Iowa: *Approved* 2017 avg. rate hikes: 30.1% (+ some rare *transitional* plan data)

Thanks again to contributor "M E" for the link to this Des Moines Register article, which lists most of the approved 2017 individual market rate hikes:

More than 75,000 Iowans will see their insurance premiums rise next year.

Iowa Insurance Commissioner Nick Gerhart has approved rate increases sought by four companies who provide health insurance in the state, Gerhart's agency announced Monday. The increases include plans covered by Wellmark Blue Cross & Blue Shield, the state's dominant health insurer.

However, the article was a little vague about some of the data, so I visited the IA DOI website and sure enough, they have separate entries for every one of the carriers (with one exception):

The Iowa Insurance Division (the “Division”) received an annual individual health insurance premium rate (“rate”) filing for Medica Insurance Company plans compliant with the federal Patient Protection and Affordable Care Act (“ACA”) in May, 2016. Medica proposed an average rate increase of 19%, with variations by plan, effective January 1, 2017, for approximately 1,367 policyholders. After review and analysis, the Division approved a rate increase of 19%.

The Iowa Insurance Division (the “Division”) received an annual individual health insurance premium rate (“rate”) filing for Gundersen Health Plan plans compliant with the federal Patient Protection and Affordable Care Act (“ACA”) in May, 2016. Gundersen Health Plan proposed an average rate increase of 19.8%, with variations by plan, effective January 1, 2017, for approximately 88 policyholders. After review and analysis, the Division approved a rate increase of 19.8%.

The Iowa Insurance Division (the “Division”) received an annual individual health insurance premium rate (“rate”) filing for Aetna Health of Iowa plans compliant with the federal Patient Protection and Affordable Care Act (“ACA”) in May, 2016. Aetna Health of Iowa proposed an average rate increase of 22.58%, with variations by plan, effective January 1, 2017, for approximately 42,000 policyholders. After review and analysis, the Division approved a rate increase of 22.58%.

The Iowa Insurance Division (the “Division”) received an annual individual health insurance premium rate (“rate”) filing for Wellmark, Inc. plans compliant with the federal Patient Protection and Affordable Care Act (“ACA”) in May, 2016. Wellmark proposed an average rate increase of 42.6%, with variations by plan, effective January 1, 2017, for approximately 21,900 policyholders. After review and analysis, the Division approved a rate increase of 42.6%.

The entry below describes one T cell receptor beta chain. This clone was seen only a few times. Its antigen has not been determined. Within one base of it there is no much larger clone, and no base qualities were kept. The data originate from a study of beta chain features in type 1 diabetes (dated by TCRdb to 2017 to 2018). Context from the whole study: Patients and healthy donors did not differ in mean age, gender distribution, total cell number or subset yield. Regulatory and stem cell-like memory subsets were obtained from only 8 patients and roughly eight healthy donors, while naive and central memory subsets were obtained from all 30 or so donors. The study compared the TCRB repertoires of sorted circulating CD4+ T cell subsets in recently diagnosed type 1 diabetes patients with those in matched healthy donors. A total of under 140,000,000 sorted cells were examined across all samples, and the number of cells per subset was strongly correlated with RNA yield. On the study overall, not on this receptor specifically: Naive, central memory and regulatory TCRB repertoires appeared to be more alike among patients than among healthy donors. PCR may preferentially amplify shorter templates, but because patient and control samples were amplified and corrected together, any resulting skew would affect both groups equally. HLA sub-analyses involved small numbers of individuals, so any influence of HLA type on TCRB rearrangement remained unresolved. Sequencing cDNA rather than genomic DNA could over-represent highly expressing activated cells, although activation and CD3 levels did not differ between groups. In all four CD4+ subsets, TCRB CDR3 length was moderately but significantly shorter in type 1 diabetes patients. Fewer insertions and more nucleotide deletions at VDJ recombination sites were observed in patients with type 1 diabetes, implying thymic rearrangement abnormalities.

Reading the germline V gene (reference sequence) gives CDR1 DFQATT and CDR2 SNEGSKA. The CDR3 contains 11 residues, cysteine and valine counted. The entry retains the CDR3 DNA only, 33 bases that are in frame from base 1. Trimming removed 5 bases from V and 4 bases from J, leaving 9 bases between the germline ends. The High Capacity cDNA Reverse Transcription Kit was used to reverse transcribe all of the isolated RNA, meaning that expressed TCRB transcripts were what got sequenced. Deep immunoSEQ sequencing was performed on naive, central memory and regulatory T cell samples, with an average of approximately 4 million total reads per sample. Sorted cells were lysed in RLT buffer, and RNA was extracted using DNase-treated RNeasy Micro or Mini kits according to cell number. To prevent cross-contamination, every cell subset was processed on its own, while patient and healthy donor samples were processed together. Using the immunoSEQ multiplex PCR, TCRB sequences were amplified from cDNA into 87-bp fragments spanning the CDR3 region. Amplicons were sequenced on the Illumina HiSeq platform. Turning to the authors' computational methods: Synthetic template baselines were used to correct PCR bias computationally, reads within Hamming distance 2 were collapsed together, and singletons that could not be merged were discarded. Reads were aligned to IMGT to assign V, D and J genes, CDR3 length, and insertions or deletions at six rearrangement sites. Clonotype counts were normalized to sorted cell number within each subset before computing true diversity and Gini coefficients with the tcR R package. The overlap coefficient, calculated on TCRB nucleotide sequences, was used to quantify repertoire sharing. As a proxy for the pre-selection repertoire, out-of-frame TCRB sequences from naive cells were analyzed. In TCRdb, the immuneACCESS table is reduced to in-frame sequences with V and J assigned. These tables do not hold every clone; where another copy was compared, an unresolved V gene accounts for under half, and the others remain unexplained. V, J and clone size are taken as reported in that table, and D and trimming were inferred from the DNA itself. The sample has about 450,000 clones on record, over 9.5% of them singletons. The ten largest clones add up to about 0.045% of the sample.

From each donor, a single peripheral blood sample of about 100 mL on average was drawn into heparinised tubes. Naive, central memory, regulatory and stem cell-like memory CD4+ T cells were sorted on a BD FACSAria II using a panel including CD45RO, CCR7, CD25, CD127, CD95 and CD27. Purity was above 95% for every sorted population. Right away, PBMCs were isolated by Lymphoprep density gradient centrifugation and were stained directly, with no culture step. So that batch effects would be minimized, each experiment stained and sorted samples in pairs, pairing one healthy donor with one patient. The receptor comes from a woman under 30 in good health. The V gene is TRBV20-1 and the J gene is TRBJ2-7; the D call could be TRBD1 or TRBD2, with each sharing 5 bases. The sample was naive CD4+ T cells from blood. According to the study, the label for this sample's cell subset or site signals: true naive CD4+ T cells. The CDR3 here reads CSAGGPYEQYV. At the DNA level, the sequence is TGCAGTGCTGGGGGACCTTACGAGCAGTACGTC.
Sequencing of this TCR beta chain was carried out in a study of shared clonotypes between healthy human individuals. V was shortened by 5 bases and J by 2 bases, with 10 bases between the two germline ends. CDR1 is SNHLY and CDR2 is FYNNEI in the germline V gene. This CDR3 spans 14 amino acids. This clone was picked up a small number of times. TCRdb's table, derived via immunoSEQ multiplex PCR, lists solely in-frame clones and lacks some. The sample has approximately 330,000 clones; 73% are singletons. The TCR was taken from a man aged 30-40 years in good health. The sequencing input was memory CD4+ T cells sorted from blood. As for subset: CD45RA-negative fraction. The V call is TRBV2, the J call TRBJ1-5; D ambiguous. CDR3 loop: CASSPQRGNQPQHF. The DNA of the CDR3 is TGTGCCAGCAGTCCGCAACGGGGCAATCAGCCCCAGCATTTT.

The Iowa Insurance Division (the “Division”) received an annual individual health insurance premium rate (“rate”) filing for Wellmark Health Plan of Iowa (HMO) plans compliant with the federal Patient Protection and Affordable Care Act (“ACA”) in May, 2016. Wellmark Health Plan of Iowa proposed an average rate increase of 37.8%, with variations by plan, effective January 1, 2017, for approximately 7,700 policyholders. After review and analysis, the Division approved a rate increase of 37.8%.

In all 5 cases, the IA DOI approved the requested rate hikes as is, for a weighted average approved hike of 30.1% statewide. Even though the approved rates are identical to those requested, the weighted average still comes in slightly lower than my original estimate of 31.0% because the enrollment numbers are slightly different from what I thought they were (plus, Aetna's merged average request is a bit different from the split requests I originally had, while Wellmark actually broke their enrollment numbers into 2 separate filings). In any event, the final approved average is pretty much what the carriers were asking for. Here's what the corrected table looks like:

The table above also updates two other points: Thanks to Louise Norris, I also now know the number of UnitedHealthcare enrollees who will have to shop around for new plans (9,000), as well as the status of Avera Health (I knew they were requesting a 5% rate hike for an unknown number of enrollees, but didn't know that they were entering the ACA exchange market for the first time this year). Unfortunately, I still have no idea how many people they currently have enrolled OFF-exchange; if it's a decent-sized number, it could drop the statewide weighted average significantly...but without that number there's nothing I can do.